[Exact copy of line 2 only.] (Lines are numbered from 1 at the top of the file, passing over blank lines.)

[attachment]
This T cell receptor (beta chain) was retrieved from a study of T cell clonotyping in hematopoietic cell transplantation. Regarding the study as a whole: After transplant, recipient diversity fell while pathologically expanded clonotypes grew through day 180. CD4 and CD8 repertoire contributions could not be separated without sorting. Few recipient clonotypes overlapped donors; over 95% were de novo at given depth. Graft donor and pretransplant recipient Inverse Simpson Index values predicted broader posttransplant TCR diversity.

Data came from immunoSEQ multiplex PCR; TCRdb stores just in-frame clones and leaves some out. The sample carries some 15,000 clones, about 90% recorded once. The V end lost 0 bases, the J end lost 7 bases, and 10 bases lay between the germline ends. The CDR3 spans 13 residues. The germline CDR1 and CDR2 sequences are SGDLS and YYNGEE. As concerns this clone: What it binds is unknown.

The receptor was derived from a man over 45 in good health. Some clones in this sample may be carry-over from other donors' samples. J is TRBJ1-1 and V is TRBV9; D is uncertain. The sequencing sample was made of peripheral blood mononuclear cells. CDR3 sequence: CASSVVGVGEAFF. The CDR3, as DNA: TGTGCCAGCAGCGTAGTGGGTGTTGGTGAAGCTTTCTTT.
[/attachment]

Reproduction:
Data came from immunoSEQ multiplex PCR; TCRdb stores just in-frame clones and leaves some out. The sample carries some 15,000 clones, about 90% recorded once. The V end lost 0 bases, the J end lost 7 bases, and 10 bases lay between the germline ends. The CDR3 spans 13 residues. The germline CDR1 and CDR2 sequences are SGDLS and YYNGEE. As concerns this clone: What it binds is unknown.